Area playwright Patrick Gabridge's original play marked its inaugural production from the Bostonian Society, which had a direct interest in the story. The work depicted events following the Boston Massacre, a tragedy in which British soldiers garrisoned in Boston fired into a crowd of civilians on the evening of March 5, 1770, resulting in several deaths and bringing colonial resentments to a fever pitch. The incident had lasting repercussions that contributed to the American Revolution. The play, which dramatizes the deliberations of a group of local leaders trying to navigate perilous political waters, was presented to limited audiences in the very room where those leaders actually met. Gabridges's dramatization illustrates a foundational American truth: We are a freedom-loving people, and woe betide any king or despot who discounts our devotion to liberty.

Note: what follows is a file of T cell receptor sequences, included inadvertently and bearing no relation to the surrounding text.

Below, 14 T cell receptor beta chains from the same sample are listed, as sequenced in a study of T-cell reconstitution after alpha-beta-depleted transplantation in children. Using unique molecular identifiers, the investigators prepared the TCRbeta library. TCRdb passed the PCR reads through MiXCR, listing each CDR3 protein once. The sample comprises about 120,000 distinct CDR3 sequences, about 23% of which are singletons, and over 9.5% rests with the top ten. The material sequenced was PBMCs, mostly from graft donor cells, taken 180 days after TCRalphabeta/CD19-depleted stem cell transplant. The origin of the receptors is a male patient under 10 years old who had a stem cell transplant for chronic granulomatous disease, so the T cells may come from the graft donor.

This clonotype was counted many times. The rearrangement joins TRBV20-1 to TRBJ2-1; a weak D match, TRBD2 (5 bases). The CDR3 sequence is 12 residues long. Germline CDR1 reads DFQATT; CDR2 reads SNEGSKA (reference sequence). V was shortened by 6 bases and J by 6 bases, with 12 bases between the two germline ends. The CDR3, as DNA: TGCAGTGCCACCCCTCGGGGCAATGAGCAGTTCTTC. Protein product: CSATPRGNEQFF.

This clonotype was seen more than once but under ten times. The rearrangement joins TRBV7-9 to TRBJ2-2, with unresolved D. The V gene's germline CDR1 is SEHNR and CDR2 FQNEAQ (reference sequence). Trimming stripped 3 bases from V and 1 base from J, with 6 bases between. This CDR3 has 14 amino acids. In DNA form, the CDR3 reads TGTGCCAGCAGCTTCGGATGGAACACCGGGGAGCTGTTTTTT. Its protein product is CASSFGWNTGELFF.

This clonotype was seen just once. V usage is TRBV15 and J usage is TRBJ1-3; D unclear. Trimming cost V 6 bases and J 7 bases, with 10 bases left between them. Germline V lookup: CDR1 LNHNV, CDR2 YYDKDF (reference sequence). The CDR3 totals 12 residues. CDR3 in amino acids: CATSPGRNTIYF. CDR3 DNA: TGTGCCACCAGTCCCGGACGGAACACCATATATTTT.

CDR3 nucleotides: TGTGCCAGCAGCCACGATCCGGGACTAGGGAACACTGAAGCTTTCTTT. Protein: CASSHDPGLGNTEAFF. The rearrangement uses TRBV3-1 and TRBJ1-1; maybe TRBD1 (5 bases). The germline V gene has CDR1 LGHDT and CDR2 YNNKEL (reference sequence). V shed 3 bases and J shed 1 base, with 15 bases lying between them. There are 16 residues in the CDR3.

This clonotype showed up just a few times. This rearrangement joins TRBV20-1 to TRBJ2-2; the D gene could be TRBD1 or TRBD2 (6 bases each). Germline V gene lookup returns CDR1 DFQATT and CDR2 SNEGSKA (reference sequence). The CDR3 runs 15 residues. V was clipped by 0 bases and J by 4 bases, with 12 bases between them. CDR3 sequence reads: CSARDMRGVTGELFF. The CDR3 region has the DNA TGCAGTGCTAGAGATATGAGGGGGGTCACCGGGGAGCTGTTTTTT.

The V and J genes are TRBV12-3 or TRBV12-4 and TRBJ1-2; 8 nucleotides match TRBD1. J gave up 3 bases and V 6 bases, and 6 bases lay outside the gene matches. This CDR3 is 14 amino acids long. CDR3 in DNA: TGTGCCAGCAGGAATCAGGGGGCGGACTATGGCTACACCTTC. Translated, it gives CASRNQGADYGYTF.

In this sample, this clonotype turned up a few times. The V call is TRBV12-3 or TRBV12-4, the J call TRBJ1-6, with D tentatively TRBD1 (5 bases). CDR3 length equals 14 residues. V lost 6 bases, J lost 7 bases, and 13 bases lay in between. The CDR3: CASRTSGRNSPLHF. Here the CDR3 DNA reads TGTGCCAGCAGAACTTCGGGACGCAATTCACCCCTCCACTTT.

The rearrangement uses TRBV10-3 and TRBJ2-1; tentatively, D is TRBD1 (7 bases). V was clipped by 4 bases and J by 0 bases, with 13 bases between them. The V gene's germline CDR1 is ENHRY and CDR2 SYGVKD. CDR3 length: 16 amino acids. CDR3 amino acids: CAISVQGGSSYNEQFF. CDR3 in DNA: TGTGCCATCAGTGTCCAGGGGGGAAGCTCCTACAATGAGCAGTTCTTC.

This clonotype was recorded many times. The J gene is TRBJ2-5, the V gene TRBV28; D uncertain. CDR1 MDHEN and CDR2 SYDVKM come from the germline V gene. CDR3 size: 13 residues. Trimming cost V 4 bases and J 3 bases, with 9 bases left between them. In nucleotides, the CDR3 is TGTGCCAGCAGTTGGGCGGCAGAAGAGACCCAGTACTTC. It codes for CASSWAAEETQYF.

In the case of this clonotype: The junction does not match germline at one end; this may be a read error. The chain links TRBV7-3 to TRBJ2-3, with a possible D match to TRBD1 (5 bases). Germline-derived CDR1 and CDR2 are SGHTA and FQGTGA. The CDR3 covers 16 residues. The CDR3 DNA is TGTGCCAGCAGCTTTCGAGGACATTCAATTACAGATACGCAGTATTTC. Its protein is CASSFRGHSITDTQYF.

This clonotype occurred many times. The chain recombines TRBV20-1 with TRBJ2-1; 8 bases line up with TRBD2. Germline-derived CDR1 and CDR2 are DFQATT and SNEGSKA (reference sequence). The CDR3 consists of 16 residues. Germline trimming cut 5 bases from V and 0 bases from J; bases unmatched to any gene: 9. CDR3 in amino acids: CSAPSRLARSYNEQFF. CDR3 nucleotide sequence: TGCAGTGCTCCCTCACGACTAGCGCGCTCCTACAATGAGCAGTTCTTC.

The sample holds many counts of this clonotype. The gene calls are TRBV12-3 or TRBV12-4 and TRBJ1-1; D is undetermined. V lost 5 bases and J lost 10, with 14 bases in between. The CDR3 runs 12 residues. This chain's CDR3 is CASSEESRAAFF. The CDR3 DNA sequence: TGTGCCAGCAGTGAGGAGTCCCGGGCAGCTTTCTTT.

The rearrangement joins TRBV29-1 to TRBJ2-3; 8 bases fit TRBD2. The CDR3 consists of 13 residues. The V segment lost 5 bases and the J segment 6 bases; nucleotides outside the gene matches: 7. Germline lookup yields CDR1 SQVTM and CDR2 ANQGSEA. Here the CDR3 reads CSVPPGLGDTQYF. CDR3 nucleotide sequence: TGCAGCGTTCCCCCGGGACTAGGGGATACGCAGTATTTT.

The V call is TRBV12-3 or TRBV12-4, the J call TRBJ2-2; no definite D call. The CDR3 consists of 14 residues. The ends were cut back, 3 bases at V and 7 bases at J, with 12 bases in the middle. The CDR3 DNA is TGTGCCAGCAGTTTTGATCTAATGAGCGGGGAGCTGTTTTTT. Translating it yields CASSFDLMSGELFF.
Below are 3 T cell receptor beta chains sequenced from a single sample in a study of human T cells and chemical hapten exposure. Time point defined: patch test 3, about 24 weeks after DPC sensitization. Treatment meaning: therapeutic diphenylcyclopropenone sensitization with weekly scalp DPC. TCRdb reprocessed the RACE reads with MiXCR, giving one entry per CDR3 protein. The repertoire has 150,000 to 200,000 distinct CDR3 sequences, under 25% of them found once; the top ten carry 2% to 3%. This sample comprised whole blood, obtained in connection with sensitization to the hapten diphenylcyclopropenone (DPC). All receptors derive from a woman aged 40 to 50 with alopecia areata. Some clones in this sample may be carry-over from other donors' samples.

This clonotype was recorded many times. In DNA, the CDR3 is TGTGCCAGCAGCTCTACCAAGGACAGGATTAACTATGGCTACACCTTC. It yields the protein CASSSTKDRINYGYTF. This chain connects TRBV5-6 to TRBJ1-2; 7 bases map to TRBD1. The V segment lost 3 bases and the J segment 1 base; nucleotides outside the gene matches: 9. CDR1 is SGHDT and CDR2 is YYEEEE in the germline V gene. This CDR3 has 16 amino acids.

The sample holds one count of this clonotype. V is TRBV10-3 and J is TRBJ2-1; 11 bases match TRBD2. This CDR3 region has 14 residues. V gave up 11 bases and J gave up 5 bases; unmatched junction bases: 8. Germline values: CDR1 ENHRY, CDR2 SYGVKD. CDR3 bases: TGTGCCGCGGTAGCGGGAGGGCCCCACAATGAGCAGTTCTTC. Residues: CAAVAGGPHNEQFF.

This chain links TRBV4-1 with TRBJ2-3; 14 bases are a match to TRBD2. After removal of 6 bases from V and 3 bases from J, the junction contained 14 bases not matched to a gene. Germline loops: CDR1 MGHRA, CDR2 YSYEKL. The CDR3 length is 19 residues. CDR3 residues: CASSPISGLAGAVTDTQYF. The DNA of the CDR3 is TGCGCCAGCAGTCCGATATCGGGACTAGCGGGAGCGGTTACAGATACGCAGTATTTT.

The New Repertory Theatre's production of the classic musical by Jerry Bock, Sheldon Harnick and Joseph Stein recalls the legal and physical violence Jewish people have endured for centuries. Though set in 1905, the tale almost feels futuristic as it recalls for us the ways in which persecution of specified groups can be not only ignored or even encouraged by governments, but actually mandated. But the play also pays close attention to the roles played by hope, humor and how the dueling forces of progress and tradition can buoy persecuted people and lend them the strength and purpose they need in order to survive and flourish. The local theater scene offered many productions that felt like direct commentary on the 2016 election, among them years-old satirical works from Patrick Gabridge ("Blinders," produced last June by Flat Earth Theatre Company) and Jamie Pachino ("The Return to Morality," presented at the Central Square Theater this past September by Titanic Theatre Company), as well as C.P. Taylor's somber dissection of spiritual descent, "Good" (also recently performed at the New Rep), but "Fiddler" hit the multifaceted nail on the head with more force, humanity and pure impact than any of the others — and it's still playing through Jan. 1.